A key problem with naturalism, or behavioral realism, in art is it has a hard time passing muster with people who seek some sort of spiritual or emotional fuel from their art sessions. As I explained to the two ladies I watched the Devil DVD with, the movie passes neither the a) plausibility test nor b) the “who the hell cares” test. For a while I did care for Hank (Ethan Hawke), but the Andy character was so slimy from frame #1 that for him I was never close to the sympathy threshold. Gina (Marisa Tomei), whose body is holding up quite marvelously, thank goodness, I did manage to work up an emotion for, but I wouldn’t call it sympathy. The father (Albert Finney), well, I think the writer is trying to sell us that Charles’ deep, dark side lies at the causal foundation of all the Hanson troubles… but I liked him and saw no such seminal malevolence.
Another problem with naturalism lies, as I suggested above, in its tendency toward depression. Nor have I lately insisted that every movie worth seeing (every movie that encourages some form of intellectual or emotional appreciation) has to have a Pollyanna subject matter… for example, Michael Clayton. I actually do appreciate seeing people wrestling with their problems and coming to some sort of rapprochement: The Old Man and the Sea, was a romantic novel, by virtue of the indomitable human spirit; We the Living, romantic for the same reason. Neither had a existentially positive outcome, but both had spiritually nourishing characters.
A lot of the critics are giving director Sidney Lumet kudos for being 80 and still turning out great material. Fair enough, and he does the best anyone can do with such a sorry-ass screenplay. He puts some really fine lipstick on the pig. Speaking of the screenwriter, info is not directly available about Kelly Masterson, except Kelly is a boy. Apparently, he was considering the priesthood and has written a few off-Broadway plays; Devil seems to be his breakout cinema piece. No, it’s not a “bad” screenplay, it simply doesn’t conform to my personal preferences for movie material: if you’re going to write depressing shtick, at least give me something or someone to cheer for.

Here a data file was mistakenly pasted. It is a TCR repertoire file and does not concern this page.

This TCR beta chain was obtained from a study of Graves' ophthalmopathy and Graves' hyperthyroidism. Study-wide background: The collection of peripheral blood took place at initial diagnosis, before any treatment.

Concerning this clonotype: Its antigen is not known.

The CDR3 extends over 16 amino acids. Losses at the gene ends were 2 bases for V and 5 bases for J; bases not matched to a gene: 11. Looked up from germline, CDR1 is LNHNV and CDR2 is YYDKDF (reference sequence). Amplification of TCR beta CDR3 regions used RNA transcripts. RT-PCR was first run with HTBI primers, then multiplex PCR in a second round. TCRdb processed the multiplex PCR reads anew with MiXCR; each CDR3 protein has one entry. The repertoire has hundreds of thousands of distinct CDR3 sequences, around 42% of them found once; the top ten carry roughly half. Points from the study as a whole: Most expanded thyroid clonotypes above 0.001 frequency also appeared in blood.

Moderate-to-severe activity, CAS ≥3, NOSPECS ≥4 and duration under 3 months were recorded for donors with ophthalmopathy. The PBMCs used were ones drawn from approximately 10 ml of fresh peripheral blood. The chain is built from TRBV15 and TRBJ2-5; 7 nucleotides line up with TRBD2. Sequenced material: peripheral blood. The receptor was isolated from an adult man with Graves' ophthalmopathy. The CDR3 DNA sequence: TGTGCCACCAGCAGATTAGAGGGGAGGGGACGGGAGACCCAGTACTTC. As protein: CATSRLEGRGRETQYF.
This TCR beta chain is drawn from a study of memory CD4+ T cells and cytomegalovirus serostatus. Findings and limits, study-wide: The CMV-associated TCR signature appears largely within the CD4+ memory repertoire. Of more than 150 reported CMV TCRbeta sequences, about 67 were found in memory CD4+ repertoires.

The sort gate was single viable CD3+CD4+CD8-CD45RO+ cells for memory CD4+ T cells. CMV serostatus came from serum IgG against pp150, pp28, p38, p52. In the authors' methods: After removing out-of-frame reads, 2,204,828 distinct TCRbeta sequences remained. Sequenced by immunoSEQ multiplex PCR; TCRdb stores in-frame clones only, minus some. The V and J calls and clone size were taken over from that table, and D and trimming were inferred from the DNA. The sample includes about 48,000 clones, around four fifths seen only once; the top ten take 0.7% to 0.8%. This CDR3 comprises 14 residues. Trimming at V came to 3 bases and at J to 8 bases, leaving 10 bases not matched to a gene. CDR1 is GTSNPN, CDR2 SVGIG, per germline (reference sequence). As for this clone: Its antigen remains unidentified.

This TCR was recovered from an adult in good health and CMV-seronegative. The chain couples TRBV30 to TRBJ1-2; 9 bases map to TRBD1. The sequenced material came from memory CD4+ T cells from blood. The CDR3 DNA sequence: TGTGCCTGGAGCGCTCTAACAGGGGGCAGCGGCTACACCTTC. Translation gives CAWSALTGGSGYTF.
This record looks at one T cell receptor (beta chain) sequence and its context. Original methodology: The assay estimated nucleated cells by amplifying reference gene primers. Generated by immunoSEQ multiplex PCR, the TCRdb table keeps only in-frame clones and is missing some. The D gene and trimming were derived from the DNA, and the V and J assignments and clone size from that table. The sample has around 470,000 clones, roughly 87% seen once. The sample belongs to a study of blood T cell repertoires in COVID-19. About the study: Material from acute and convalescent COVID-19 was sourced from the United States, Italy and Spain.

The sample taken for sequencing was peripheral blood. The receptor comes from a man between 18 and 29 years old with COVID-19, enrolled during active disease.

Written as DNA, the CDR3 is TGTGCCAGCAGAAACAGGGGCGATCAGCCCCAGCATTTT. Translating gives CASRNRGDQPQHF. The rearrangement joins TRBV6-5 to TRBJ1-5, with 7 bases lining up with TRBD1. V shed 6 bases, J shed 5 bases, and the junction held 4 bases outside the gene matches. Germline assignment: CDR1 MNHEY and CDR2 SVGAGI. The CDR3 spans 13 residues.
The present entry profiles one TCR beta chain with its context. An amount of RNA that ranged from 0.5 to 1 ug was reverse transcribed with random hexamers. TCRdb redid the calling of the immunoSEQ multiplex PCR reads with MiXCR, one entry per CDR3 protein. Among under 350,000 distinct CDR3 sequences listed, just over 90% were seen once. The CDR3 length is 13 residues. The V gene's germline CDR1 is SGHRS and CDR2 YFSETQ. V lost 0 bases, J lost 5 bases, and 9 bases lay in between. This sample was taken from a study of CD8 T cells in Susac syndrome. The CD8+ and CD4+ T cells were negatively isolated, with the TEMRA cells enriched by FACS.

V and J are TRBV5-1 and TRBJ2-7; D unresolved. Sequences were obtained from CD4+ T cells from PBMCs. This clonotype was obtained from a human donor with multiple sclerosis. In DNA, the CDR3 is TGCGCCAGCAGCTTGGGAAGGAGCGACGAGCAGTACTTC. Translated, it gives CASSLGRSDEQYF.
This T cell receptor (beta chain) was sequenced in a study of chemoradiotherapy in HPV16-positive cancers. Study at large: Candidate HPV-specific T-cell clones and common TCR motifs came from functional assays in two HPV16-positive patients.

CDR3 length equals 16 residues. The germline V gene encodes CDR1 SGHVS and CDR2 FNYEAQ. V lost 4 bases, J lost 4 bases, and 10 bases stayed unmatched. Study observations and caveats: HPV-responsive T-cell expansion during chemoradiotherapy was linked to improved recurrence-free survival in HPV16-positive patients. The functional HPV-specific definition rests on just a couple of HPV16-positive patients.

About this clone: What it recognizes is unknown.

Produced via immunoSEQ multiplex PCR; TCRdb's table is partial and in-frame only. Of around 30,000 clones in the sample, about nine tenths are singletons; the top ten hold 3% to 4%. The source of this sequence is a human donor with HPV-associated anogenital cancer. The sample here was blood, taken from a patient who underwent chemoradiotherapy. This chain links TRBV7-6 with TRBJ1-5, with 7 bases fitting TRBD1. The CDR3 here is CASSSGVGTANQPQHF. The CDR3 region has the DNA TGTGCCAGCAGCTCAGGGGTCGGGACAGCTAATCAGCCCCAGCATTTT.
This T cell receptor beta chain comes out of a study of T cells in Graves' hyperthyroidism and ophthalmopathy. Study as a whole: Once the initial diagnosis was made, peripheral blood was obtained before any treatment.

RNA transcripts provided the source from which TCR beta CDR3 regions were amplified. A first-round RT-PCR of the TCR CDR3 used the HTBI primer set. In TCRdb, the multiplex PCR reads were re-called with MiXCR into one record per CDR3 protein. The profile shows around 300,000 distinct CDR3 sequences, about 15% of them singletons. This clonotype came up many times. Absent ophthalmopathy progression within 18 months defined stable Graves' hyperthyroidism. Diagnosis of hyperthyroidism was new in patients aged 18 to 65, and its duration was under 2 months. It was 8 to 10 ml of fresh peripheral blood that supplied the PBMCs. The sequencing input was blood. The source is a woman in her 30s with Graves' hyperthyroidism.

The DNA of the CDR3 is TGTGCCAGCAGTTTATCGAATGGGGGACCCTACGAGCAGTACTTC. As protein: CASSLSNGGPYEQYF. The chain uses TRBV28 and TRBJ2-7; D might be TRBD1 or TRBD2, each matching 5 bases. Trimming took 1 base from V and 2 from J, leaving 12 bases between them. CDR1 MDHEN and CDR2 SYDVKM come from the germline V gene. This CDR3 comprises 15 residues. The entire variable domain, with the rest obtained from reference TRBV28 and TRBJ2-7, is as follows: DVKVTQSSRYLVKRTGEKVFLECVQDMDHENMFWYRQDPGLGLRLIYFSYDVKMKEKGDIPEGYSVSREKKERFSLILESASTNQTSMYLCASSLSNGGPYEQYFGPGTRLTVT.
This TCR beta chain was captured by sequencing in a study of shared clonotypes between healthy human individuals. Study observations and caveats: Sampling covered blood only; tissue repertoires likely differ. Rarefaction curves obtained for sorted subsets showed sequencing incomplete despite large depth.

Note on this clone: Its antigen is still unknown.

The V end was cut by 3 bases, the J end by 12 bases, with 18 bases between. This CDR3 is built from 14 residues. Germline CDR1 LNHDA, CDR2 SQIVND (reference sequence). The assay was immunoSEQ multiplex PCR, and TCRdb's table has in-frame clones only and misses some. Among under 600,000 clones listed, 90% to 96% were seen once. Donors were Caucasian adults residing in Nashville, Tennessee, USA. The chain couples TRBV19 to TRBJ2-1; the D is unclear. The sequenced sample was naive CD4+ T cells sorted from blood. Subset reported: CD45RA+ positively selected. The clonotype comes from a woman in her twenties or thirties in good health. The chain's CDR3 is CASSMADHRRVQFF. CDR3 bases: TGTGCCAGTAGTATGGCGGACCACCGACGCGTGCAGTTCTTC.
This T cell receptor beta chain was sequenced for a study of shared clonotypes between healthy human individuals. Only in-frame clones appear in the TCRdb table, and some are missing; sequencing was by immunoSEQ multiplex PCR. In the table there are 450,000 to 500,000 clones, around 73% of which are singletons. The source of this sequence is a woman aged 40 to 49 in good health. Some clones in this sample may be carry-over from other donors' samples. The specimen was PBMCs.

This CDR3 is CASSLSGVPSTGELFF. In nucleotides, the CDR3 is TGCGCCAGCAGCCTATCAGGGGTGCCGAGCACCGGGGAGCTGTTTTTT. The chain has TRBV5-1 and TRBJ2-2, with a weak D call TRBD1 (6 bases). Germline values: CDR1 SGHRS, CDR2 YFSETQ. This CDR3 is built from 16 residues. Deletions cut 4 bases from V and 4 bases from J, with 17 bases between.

And yes we can even delve into the moral issues, if you want. Part of the reason for my subheading “geez, we gotta draw the line” stems from a tiny shred of moralism I still retain from my days as a boy Objectivist (philosophy of Ayn Rand). She tended to view practically everything in terms of right and wrong; and I kind of miss some of that ethical overkill in an age where people overanalyze the deep meaning of a drunk pissing on the sidewalk. But, as I stated to my friends, this is a movie that makes me glad there are police and prisons for the handful of real criminals out there. Do the crime, do the time.
This movie is well done, it just should never have been made. The screenplay should have never been written. I am happy the screenwriter didn’t instead become a priest for the purposes of molesting children.